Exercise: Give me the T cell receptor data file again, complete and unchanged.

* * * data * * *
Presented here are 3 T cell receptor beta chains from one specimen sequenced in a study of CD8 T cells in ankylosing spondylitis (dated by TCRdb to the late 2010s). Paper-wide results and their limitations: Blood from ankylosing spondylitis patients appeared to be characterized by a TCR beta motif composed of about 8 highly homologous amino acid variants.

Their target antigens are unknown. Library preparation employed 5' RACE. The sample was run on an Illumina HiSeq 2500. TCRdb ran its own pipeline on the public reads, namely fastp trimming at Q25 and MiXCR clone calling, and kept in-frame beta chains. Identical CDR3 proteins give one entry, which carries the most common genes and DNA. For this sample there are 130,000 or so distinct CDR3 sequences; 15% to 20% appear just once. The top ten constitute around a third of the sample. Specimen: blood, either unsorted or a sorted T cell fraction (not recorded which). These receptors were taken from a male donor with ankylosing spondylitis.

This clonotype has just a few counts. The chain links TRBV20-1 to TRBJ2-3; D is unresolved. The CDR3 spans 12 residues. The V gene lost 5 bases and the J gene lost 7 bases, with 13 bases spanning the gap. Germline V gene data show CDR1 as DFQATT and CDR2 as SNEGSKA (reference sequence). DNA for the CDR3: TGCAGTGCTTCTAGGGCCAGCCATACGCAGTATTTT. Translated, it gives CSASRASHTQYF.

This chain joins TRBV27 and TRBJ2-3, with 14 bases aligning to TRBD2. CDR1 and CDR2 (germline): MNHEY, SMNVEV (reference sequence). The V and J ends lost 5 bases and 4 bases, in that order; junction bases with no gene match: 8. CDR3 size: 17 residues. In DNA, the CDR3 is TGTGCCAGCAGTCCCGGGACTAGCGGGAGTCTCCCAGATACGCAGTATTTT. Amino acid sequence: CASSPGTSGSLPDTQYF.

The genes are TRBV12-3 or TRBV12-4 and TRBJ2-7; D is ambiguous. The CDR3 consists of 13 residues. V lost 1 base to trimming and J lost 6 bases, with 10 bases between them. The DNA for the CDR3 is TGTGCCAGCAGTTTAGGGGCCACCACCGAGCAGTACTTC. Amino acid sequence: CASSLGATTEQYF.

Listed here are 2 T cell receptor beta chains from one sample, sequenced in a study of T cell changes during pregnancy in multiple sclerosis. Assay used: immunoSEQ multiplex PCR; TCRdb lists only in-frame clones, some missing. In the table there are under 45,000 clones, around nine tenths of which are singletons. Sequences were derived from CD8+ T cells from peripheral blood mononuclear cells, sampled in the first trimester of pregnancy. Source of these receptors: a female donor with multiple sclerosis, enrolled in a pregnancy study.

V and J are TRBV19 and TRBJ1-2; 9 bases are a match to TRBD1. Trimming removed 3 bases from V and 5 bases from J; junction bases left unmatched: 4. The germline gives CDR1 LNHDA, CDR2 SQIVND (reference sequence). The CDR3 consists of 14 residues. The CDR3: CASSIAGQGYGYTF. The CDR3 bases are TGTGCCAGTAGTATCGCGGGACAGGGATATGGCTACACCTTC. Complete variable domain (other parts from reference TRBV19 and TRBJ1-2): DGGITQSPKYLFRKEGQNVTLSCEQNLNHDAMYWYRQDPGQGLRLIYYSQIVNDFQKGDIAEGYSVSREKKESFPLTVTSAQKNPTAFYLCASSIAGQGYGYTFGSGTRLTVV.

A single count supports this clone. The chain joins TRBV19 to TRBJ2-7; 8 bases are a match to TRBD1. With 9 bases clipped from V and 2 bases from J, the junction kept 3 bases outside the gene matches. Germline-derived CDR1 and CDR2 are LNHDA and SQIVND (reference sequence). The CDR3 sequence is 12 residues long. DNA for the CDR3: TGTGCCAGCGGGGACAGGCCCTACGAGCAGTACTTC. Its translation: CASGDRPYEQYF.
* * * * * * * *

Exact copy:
Presented here are 3 T cell receptor beta chains from one specimen sequenced in a study of CD8 T cells in ankylosing spondylitis (dated by TCRdb to the late 2010s). Paper-wide results and their limitations: Blood from ankylosing spondylitis patients appeared to be characterized by a TCR beta motif composed of about 8 highly homologous amino acid variants.

Their target antigens are unknown. Library preparation employed 5' RACE. The sample was run on an Illumina HiSeq 2500. TCRdb ran its own pipeline on the public reads, namely fastp trimming at Q25 and MiXCR clone calling, and kept in-frame beta chains. Identical CDR3 proteins give one entry, which carries the most common genes and DNA. For this sample there are 130,000 or so distinct CDR3 sequences; 15% to 20% appear just once. The top ten constitute around a third of the sample. Specimen: blood, either unsorted or a sorted T cell fraction (not recorded which). These receptors were taken from a male donor with ankylosing spondylitis.

This clonotype has just a few counts. The chain links TRBV20-1 to TRBJ2-3; D is unresolved. The CDR3 spans 12 residues. The V gene lost 5 bases and the J gene lost 7 bases, with 13 bases spanning the gap. Germline V gene data show CDR1 as DFQATT and CDR2 as SNEGSKA (reference sequence). DNA for the CDR3: TGCAGTGCTTCTAGGGCCAGCCATACGCAGTATTTT. Translated, it gives CSASRASHTQYF.

This chain joins TRBV27 and TRBJ2-3, with 14 bases aligning to TRBD2. CDR1 and CDR2 (germline): MNHEY, SMNVEV (reference sequence). The V and J ends lost 5 bases and 4 bases, in that order; junction bases with no gene match: 8. CDR3 size: 17 residues. In DNA, the CDR3 is TGTGCCAGCAGTCCCGGGACTAGCGGGAGTCTCCCAGATACGCAGTATTTT. Amino acid sequence: CASSPGTSGSLPDTQYF.

The genes are TRBV12-3 or TRBV12-4 and TRBJ2-7; D is ambiguous. The CDR3 consists of 13 residues. V lost 1 base to trimming and J lost 6 bases, with 10 bases between them. The DNA for the CDR3 is TGTGCCAGCAGTTTAGGGGCCACCACCGAGCAGTACTTC. Amino acid sequence: CASSLGATTEQYF.

Listed here are 2 T cell receptor beta chains from one sample, sequenced in a study of T cell changes during pregnancy in multiple sclerosis. Assay used: immunoSEQ multiplex PCR; TCRdb lists only in-frame clones, some missing. In the table there are under 45,000 clones, around nine tenths of which are singletons. Sequences were derived from CD8+ T cells from peripheral blood mononuclear cells, sampled in the first trimester of pregnancy. Source of these receptors: a female donor with multiple sclerosis, enrolled in a pregnancy study.

V and J are TRBV19 and TRBJ1-2; 9 bases are a match to TRBD1. Trimming removed 3 bases from V and 5 bases from J; junction bases left unmatched: 4. The germline gives CDR1 LNHDA, CDR2 SQIVND (reference sequence). The CDR3 consists of 14 residues. The CDR3: CASSIAGQGYGYTF. The CDR3 bases are TGTGCCAGTAGTATCGCGGGACAGGGATATGGCTACACCTTC. Complete variable domain (other parts from reference TRBV19 and TRBJ1-2): DGGITQSPKYLFRKEGQNVTLSCEQNLNHDAMYWYRQDPGQGLRLIYYSQIVNDFQKGDIAEGYSVSREKKESFPLTVTSAQKNPTAFYLCASSIAGQGYGYTFGSGTRLTVV.

A single count supports this clone. The chain joins TRBV19 to TRBJ2-7; 8 bases are a match to TRBD1. With 9 bases clipped from V and 2 bases from J, the junction kept 3 bases outside the gene matches. Germline-derived CDR1 and CDR2 are LNHDA and SQIVND (reference sequence). The CDR3 sequence is 12 residues long. DNA for the CDR3: TGTGCCAGCGGGGACAGGCCCTACGAGCAGTACTTC. Its translation: CASGDRPYEQYF.